10. A helpful CFT exercise would be to focus on rhythmic breathing. Rhythmic breathing can be a useful tool for relaxation and finding inner peace. This can be useful practice before other compassion-focused therapy exercises, activities, and practices. After talking to your client about the benefits of rhythmic breathing and how to do it, allow time to practice during the session. Encourage your client to use this skill in their day-to-day life, and follow up about their ability to do so in your subsequent sessions.

Final Thoughts On Choosing Activities for CFT

Thank you for reading this resource on 10 CFT therapy activities and exercises to do with your clients. Compassion-focused therapy can be an effective therapeutic intervention for individuals who are living with a variety of mental health concerns. This can be a valuable approach for groups that are composed of individuals who are working through shame, their toughest critics, and those struggling with their moods. Overall, CFT is a promising intervention for mental health professionals to use within their clinical practices.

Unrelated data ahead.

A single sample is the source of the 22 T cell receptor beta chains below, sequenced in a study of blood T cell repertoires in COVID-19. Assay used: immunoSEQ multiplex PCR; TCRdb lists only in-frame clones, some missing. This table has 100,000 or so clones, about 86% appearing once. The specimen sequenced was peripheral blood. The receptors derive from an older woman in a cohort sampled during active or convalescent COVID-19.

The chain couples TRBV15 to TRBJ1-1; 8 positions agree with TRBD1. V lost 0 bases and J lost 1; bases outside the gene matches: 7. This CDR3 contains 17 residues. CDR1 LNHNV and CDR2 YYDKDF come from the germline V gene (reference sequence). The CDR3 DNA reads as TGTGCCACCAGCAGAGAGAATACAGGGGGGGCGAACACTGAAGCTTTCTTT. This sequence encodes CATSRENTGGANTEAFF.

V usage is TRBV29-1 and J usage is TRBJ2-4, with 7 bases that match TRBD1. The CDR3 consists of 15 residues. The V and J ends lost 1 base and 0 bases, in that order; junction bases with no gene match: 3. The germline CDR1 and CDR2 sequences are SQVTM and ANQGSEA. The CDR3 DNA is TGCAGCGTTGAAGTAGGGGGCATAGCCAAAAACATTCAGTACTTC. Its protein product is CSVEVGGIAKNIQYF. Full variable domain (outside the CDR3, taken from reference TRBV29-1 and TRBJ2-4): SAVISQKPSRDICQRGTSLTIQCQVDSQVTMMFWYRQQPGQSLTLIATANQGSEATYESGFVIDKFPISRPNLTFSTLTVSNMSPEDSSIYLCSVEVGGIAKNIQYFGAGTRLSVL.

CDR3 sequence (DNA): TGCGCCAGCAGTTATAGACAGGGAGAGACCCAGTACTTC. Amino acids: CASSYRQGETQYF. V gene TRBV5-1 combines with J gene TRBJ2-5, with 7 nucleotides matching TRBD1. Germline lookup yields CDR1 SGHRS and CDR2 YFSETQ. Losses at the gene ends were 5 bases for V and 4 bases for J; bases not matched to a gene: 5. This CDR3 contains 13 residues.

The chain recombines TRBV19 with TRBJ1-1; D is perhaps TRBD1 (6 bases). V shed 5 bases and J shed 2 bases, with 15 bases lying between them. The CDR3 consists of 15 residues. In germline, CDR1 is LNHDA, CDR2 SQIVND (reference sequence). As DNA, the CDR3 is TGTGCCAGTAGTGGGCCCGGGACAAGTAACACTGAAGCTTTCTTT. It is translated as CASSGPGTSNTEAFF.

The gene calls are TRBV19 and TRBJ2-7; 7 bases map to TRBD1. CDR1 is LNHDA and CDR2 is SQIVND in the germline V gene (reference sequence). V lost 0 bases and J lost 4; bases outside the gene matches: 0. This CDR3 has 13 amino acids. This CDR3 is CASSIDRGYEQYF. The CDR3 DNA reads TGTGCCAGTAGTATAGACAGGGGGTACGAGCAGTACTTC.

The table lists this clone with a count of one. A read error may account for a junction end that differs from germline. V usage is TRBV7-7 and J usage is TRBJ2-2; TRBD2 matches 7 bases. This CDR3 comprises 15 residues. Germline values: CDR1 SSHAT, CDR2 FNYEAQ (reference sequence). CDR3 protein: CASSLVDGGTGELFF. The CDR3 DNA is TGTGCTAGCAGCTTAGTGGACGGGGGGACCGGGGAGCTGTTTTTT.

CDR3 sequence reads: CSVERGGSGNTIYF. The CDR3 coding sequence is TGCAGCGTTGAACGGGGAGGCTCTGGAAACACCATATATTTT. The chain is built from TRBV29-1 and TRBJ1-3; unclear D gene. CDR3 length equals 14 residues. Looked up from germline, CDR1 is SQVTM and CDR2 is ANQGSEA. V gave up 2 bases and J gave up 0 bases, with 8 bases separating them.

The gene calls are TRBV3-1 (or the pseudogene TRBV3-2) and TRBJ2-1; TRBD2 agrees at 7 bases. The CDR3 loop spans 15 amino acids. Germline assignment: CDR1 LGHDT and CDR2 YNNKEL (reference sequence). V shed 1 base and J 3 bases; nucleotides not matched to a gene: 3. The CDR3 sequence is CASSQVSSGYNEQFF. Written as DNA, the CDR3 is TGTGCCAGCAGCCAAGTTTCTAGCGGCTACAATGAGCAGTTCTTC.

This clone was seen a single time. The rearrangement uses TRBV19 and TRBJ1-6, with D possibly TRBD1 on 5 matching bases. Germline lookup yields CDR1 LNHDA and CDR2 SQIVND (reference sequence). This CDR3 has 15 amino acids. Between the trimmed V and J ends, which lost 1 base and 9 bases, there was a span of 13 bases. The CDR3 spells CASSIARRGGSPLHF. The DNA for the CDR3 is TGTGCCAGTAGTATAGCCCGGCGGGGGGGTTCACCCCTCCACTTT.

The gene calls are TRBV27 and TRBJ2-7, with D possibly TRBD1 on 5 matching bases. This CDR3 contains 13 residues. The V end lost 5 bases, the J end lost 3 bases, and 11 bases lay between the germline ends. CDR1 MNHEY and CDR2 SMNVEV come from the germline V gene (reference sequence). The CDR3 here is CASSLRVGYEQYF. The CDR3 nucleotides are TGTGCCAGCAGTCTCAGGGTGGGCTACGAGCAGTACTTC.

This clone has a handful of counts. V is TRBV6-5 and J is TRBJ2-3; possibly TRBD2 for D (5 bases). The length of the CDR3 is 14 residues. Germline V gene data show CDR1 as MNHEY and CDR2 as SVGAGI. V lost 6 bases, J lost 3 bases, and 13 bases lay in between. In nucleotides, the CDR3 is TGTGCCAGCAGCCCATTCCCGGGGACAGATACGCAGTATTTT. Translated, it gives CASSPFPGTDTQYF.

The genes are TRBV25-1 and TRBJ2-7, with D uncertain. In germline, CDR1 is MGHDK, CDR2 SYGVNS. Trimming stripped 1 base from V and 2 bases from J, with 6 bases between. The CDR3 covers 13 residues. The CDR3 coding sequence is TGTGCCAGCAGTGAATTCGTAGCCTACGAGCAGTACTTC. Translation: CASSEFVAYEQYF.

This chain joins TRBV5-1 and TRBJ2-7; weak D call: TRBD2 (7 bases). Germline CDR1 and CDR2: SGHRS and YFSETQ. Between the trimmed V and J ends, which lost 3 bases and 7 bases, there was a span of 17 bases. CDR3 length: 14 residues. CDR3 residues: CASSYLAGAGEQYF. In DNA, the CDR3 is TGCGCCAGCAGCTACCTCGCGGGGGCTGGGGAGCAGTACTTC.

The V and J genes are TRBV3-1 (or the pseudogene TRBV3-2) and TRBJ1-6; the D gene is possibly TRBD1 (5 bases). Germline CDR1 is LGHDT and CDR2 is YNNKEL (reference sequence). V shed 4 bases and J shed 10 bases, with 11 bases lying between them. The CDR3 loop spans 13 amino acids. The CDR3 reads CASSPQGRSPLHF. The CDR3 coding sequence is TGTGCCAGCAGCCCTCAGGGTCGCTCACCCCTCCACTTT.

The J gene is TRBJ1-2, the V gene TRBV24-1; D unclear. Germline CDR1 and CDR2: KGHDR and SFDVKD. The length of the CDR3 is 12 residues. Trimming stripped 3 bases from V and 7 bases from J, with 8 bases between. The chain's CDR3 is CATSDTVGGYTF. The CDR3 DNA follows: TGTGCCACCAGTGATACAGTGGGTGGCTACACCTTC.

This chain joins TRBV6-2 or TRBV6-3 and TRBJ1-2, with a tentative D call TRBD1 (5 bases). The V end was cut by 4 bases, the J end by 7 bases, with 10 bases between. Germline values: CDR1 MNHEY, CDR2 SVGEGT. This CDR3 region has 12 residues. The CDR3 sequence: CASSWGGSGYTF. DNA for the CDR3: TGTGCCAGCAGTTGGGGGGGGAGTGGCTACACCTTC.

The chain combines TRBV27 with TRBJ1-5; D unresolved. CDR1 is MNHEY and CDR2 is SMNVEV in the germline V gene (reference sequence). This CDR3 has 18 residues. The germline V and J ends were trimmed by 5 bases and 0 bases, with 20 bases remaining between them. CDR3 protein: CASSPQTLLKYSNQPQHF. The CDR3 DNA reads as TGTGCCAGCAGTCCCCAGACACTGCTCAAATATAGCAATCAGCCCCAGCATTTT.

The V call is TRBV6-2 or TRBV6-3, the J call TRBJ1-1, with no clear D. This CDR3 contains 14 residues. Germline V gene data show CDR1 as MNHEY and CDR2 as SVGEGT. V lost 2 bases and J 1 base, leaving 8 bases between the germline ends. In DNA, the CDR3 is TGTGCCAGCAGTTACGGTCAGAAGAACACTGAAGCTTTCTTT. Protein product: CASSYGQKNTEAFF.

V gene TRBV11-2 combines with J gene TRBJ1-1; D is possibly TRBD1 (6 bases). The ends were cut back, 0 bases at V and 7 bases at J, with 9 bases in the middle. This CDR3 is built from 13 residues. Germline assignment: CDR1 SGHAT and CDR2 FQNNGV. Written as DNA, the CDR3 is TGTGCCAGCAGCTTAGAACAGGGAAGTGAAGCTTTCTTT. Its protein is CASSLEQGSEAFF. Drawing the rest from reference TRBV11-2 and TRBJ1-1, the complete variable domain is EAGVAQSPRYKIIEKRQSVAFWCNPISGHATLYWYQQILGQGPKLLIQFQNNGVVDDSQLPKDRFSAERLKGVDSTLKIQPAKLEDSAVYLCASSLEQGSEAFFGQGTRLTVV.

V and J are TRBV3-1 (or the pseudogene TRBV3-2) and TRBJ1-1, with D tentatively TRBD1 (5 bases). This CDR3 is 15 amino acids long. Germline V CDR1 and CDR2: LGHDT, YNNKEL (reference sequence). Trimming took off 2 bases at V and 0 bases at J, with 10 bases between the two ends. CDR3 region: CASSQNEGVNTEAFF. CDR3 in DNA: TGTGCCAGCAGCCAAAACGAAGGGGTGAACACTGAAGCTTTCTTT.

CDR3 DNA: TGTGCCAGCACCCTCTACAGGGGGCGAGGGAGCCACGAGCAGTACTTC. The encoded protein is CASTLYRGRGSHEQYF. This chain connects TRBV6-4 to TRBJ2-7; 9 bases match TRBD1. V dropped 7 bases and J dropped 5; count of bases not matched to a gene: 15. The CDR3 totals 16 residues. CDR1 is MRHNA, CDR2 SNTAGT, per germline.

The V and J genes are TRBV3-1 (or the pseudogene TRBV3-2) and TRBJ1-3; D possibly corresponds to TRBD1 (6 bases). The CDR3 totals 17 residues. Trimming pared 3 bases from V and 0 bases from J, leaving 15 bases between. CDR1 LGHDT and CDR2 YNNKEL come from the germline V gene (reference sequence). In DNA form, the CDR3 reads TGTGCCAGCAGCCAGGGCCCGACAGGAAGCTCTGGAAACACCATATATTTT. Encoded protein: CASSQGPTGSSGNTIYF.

As with other therapeutic interventions, it is important to ensure that you receive the proper training and education before you begin using CFT with your clients. You can do this by participating in training opportunities and continuing education credits.

TherapyPatron.com helps mental health professionals better serve their clients. Our (editable, fillable, printable PDF) therapy worksheets can help you streamline your practice, effectively deliver different types of therapy, and support your clients be the best version of themselves.

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Resources:

  • Craig, C., Hiskey, S., & Spector, A. (2020). Compassion focused therapy: a systematic review of its effectiveness and acceptability in clinical populations. Expert review of neurotherapeutics, 20(4), 385–400. https://doi.org/10.1080/14737175.2020.1746184
  •  Leaviss, J., & Uttley, L. (2015). Psychotherapeutic benefits of compassion-focused therapy: an early systematic review. Psychological medicine, 45(5), 927–945. https://doi.org/10.1017/S0033291714002141
Kayla VanGuilder, MA, LCMHC
Author: Kayla VanGuilder, MA, LCMHC

Kayla is a Mental Health Counselor who earned her degree from Niagara University in Lewiston, New York. She has provided psychotherapy in a residential treatment program and an outpatient addiction treatment facility in New York as well as an inpatient addiction rehab in Ontario, Canada. She has experience working with individuals living with a variety of mental health concerns including depression, anxiety, bipolar disorder, borderline personality disorder, and trauma.